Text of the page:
Here's the good news...your baby will copy your every move you make and word you say! So, think about what you say and do BEFORE you say or do it, especially when you are upset, to ensure that your little one does and says things you want him to.  If you don't want him to shout at, or hit another person, for example, don't shout at or spank him yourself!

 

Now is a good time to say words to your child to describe his feelings, such as "angry", when he's mad... and "please help" when he needs your help or attention. That will help you both be able to communicate better today and every day as he grows.

Brain Science for Your Baby

A recent study from the University of Washington showed that even when babies are watching someone else, it activates their own brains.   And there's good news - another recent study found that babies prefer to imitate the people that they trust!  So you are your child's primary teacher.  Surround them with good role models who they trust.   By the time your baby is a toddler - he has the motor skills to carry out actions!  Why do toddlers want to imitate?  In part because imitating creates a connection between your toddler and you!  And the positive attention that your little imitator gets reinforces the performances. 

 

Watch the video of a toddler imitating the actions of his mother while she read him a favorite childrens book.  Look how much fun he's having! 

A Baby Buffer Prescription for Your Baby
 

Play games, such as peek-a-boo, that help your little one use language that means action.  Saying, "I see you!", after you hide, connects words to actions and helps your child understand and remember what words mean.

 

Ask your child to let you know what he wants, by pointing to things. First, ask him to point to things, such as people and objects such as 'book' and 'car', to help him practice language. Then, say to him, for example: "Please say, 'I want my blanket' and point to his blanket. This provides an example of what you want him to do. Practice this game many times, so he can learn from your example.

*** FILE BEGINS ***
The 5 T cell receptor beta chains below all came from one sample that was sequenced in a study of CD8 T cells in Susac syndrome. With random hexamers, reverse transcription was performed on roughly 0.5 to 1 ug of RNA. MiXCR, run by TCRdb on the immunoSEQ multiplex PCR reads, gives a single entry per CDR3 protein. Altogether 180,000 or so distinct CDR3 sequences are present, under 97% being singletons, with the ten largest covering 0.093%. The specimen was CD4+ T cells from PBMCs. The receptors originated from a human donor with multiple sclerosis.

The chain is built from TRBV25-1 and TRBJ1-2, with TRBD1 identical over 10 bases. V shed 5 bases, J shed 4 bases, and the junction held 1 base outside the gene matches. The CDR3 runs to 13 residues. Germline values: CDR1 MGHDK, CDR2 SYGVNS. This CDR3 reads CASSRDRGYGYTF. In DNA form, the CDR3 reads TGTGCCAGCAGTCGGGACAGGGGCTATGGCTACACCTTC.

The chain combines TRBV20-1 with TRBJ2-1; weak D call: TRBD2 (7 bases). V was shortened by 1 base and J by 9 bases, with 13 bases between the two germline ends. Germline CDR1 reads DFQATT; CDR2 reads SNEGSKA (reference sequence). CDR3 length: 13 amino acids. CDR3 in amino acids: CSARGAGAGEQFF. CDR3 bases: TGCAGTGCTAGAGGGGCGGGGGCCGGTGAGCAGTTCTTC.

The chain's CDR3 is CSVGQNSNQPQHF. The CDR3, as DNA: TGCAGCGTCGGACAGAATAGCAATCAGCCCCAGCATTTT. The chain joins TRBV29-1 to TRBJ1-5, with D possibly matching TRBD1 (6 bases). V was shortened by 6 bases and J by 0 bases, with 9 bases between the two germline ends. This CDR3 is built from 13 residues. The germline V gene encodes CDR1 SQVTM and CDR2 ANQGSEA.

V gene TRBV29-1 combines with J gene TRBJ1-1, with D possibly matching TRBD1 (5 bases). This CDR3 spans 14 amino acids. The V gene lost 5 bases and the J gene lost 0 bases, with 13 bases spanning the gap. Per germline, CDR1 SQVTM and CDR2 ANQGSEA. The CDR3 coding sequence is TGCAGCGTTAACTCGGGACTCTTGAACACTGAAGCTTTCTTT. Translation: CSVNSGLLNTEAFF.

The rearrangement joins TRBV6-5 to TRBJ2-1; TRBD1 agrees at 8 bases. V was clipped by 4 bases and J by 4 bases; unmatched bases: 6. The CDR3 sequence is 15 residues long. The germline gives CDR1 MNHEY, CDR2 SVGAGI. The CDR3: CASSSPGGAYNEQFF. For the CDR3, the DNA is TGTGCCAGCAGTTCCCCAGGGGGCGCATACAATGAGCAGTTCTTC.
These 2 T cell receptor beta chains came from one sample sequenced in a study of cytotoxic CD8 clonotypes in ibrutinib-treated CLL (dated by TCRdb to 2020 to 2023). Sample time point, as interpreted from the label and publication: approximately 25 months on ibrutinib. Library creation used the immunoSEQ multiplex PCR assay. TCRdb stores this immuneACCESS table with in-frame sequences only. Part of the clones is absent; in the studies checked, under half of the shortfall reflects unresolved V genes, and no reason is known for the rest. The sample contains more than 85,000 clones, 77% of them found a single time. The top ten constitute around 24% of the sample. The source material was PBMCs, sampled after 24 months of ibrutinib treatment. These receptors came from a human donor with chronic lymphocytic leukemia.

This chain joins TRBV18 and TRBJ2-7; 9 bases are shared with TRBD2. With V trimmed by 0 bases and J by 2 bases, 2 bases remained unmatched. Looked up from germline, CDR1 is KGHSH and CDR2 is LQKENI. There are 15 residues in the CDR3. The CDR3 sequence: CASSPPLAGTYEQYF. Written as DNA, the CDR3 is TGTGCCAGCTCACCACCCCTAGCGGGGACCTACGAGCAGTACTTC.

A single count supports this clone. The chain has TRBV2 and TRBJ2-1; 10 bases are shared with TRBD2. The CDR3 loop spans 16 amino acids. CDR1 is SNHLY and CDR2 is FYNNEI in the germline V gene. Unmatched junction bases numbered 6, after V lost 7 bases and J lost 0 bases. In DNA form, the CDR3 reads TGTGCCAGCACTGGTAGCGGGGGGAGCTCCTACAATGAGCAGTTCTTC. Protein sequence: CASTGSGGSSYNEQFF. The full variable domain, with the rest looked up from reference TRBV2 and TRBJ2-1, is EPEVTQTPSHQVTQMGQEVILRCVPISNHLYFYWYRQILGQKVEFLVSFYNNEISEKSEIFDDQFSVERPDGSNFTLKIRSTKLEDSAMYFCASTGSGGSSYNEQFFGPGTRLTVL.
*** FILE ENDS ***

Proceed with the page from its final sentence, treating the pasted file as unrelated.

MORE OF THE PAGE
Read books together. Look at the pictures and describe them, or just read a simple story. Your happily enjoying the experience encourages your child's love of words-through talking and reading!

A Baby Buffer Prescription for You   

 

Enjoy listening to your favorite music (with appropriate words for little ones!). Find music that you love to sing to, and encourage him to sing along. This will grow his attention and listening skills, as well as provide for a fun, relaxing bonding time.

 

Talk to your child about what you are doing, such as 'Mommy is putting shoes on'. This will help you get the tasks you need to do accomplished while your little one is involved, too. It will help him to connect words to the world around him.

 

Label everything in your child's life, such as "shoe", drink", or "kiss mommy"! If your child is pointing at something, tell him what it is. If he tries to say the word, say it back to him.  In this way, you and your little one form a closer bond by talking, talking, talking together! 

What Your Baby Can Do - Developmental Milestones 

 

Emotionally, one-year-olds are just learning to recognize and manage their feelings. They experience a wide range of emotions and have tantrums when they are tired or frustrated. They may also respond to conflict by hitting, biting, screaming, or crying. One-year-olds want their independence, and may say, "No!" to adult suggestions or insist that they, "Do it!" Then, moments later, they might cling to an adult's leg or ask for help.

Gene's Research Tip

 There's an old saying about curiosity and cats.  But then, cats also always land on their feet and have 9 Lives.  So how about other curious creatures... like your infants and toddlers?  Today's case-in-point is baby gate injuries.  A new study from Nationwide Children's Hospital looked at injuries associated with baby gates over a 20 year period.  The injuries quadrupled in number, with 5 kids an hour having an associated injury by the end of the study.  More than 60% were younger than 2 years of age.  Most injuries occurred from falls down stairs after a gate collapsed or was left open. Bumps and bruises accounted for a third of injuries, while cuts accounted for, also, about a third of the injuries.  But the more serious injury type, the traumatic brain injuries which include concussions and brain bleeds, were seen in 16%. 

 

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